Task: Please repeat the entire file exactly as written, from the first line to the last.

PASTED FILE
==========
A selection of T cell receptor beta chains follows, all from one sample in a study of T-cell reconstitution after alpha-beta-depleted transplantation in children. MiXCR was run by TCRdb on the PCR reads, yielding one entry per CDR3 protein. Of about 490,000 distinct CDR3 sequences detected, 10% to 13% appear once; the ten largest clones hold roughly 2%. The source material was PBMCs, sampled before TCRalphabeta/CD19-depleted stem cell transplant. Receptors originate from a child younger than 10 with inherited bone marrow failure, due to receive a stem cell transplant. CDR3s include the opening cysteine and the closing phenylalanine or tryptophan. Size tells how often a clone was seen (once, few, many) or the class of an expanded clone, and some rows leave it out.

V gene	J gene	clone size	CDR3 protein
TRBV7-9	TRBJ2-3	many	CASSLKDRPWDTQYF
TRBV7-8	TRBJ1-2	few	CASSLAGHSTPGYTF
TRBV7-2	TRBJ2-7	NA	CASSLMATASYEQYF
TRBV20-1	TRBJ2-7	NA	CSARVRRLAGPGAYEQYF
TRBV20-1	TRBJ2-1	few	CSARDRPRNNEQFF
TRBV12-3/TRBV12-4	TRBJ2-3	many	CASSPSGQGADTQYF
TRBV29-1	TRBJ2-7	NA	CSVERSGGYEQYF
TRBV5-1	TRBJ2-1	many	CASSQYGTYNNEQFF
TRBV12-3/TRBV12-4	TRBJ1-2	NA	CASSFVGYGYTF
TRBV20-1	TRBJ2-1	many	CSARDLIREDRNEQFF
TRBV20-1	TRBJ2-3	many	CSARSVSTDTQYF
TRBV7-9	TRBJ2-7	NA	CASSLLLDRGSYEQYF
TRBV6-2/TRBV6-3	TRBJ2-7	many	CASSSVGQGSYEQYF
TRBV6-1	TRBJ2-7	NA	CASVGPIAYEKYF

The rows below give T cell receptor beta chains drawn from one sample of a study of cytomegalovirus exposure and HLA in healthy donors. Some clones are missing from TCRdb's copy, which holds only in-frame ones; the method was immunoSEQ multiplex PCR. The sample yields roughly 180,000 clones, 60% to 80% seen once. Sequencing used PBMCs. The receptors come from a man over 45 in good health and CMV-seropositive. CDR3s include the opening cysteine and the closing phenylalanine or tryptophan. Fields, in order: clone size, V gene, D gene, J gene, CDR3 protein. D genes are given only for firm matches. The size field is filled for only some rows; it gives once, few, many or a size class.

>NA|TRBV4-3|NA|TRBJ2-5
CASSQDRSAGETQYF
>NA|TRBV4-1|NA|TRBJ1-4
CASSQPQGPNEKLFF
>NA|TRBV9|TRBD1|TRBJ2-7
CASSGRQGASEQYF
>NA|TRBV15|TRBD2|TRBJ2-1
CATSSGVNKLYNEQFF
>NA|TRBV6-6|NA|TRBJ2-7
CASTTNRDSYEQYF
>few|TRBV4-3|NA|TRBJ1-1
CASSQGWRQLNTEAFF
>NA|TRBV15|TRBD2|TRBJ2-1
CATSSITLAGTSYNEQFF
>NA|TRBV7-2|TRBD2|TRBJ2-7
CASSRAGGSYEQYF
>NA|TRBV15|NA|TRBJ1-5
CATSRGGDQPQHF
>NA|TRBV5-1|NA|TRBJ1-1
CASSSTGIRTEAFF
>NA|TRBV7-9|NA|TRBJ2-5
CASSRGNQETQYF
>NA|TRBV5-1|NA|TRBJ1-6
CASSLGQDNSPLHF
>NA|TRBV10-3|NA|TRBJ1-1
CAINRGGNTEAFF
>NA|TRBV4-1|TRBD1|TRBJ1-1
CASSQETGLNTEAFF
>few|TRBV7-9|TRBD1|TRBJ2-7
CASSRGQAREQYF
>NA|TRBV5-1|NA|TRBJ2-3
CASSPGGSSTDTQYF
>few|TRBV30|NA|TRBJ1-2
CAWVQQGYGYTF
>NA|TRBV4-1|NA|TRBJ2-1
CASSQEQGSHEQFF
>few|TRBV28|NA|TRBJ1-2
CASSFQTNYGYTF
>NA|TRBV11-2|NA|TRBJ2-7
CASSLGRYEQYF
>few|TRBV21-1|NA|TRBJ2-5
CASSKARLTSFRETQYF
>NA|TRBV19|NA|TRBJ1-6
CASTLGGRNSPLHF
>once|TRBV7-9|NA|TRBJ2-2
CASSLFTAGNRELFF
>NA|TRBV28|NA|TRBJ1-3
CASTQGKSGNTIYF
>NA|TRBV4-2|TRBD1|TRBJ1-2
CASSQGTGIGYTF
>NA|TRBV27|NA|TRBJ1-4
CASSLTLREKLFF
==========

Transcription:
A selection of T cell receptor beta chains follows, all from one sample in a study of T-cell reconstitution after alpha-beta-depleted transplantation in children. MiXCR was run by TCRdb on the PCR reads, yielding one entry per CDR3 protein. Of about 490,000 distinct CDR3 sequences detected, 10% to 13% appear once; the ten largest clones hold roughly 2%. The source material was PBMCs, sampled before TCRalphabeta/CD19-depleted stem cell transplant. Receptors originate from a child younger than 10 with inherited bone marrow failure, due to receive a stem cell transplant. CDR3s include the opening cysteine and the closing phenylalanine or tryptophan. Size tells how often a clone was seen (once, few, many) or the class of an expanded clone, and some rows leave it out.

V gene	J gene	clone size	CDR3 protein
TRBV7-9	TRBJ2-3	many	CASSLKDRPWDTQYF
TRBV7-8	TRBJ1-2	few	CASSLAGHSTPGYTF
TRBV7-2	TRBJ2-7	NA	CASSLMATASYEQYF
TRBV20-1	TRBJ2-7	NA	CSARVRRLAGPGAYEQYF
TRBV20-1	TRBJ2-1	few	CSARDRPRNNEQFF
TRBV12-3/TRBV12-4	TRBJ2-3	many	CASSPSGQGADTQYF
TRBV29-1	TRBJ2-7	NA	CSVERSGGYEQYF
TRBV5-1	TRBJ2-1	many	CASSQYGTYNNEQFF
TRBV12-3/TRBV12-4	TRBJ1-2	NA	CASSFVGYGYTF
TRBV20-1	TRBJ2-1	many	CSARDLIREDRNEQFF
TRBV20-1	TRBJ2-3	many	CSARSVSTDTQYF
TRBV7-9	TRBJ2-7	NA	CASSLLLDRGSYEQYF
TRBV6-2/TRBV6-3	TRBJ2-7	many	CASSSVGQGSYEQYF
TRBV6-1	TRBJ2-7	NA	CASVGPIAYEKYF

The rows below give T cell receptor beta chains drawn from one sample of a study of cytomegalovirus exposure and HLA in healthy donors. Some clones are missing from TCRdb's copy, which holds only in-frame ones; the method was immunoSEQ multiplex PCR. The sample yields roughly 180,000 clones, 60% to 80% seen once. Sequencing used PBMCs. The receptors come from a man over 45 in good health and CMV-seropositive. CDR3s include the opening cysteine and the closing phenylalanine or tryptophan. Fields, in order: clone size, V gene, D gene, J gene, CDR3 protein. D genes are given only for firm matches. The size field is filled for only some rows; it gives once, few, many or a size class.

>NA|TRBV4-3|NA|TRBJ2-5
CASSQDRSAGETQYF
>NA|TRBV4-1|NA|TRBJ1-4
CASSQPQGPNEKLFF
>NA|TRBV9|TRBD1|TRBJ2-7
CASSGRQGASEQYF
>NA|TRBV15|TRBD2|TRBJ2-1
CATSSGVNKLYNEQFF
>NA|TRBV6-6|NA|TRBJ2-7
CASTTNRDSYEQYF
>few|TRBV4-3|NA|TRBJ1-1
CASSQGWRQLNTEAFF
>NA|TRBV15|TRBD2|TRBJ2-1
CATSSITLAGTSYNEQFF
>NA|TRBV7-2|TRBD2|TRBJ2-7
CASSRAGGSYEQYF
>NA|TRBV15|NA|TRBJ1-5
CATSRGGDQPQHF
>NA|TRBV5-1|NA|TRBJ1-1
CASSSTGIRTEAFF
>NA|TRBV7-9|NA|TRBJ2-5
CASSRGNQETQYF
>NA|TRBV5-1|NA|TRBJ1-6
CASSLGQDNSPLHF
>NA|TRBV10-3|NA|TRBJ1-1
CAINRGGNTEAFF
>NA|TRBV4-1|TRBD1|TRBJ1-1
CASSQETGLNTEAFF
>few|TRBV7-9|TRBD1|TRBJ2-7
CASSRGQAREQYF
>NA|TRBV5-1|NA|TRBJ2-3
CASSPGGSSTDTQYF
>few|TRBV30|NA|TRBJ1-2
CAWVQQGYGYTF
>NA|TRBV4-1|NA|TRBJ2-1
CASSQEQGSHEQFF
>few|TRBV28|NA|TRBJ1-2
CASSFQTNYGYTF
>NA|TRBV11-2|NA|TRBJ2-7
CASSLGRYEQYF
>few|TRBV21-1|NA|TRBJ2-5
CASSKARLTSFRETQYF
>NA|TRBV19|NA|TRBJ1-6
CASTLGGRNSPLHF
>once|TRBV7-9|NA|TRBJ2-2
CASSLFTAGNRELFF
>NA|TRBV28|NA|TRBJ1-3
CASTQGKSGNTIYF
>NA|TRBV4-2|TRBD1|TRBJ1-2
CASSQGTGIGYTF
>NA|TRBV27|NA|TRBJ1-4
CASSLTLREKLFF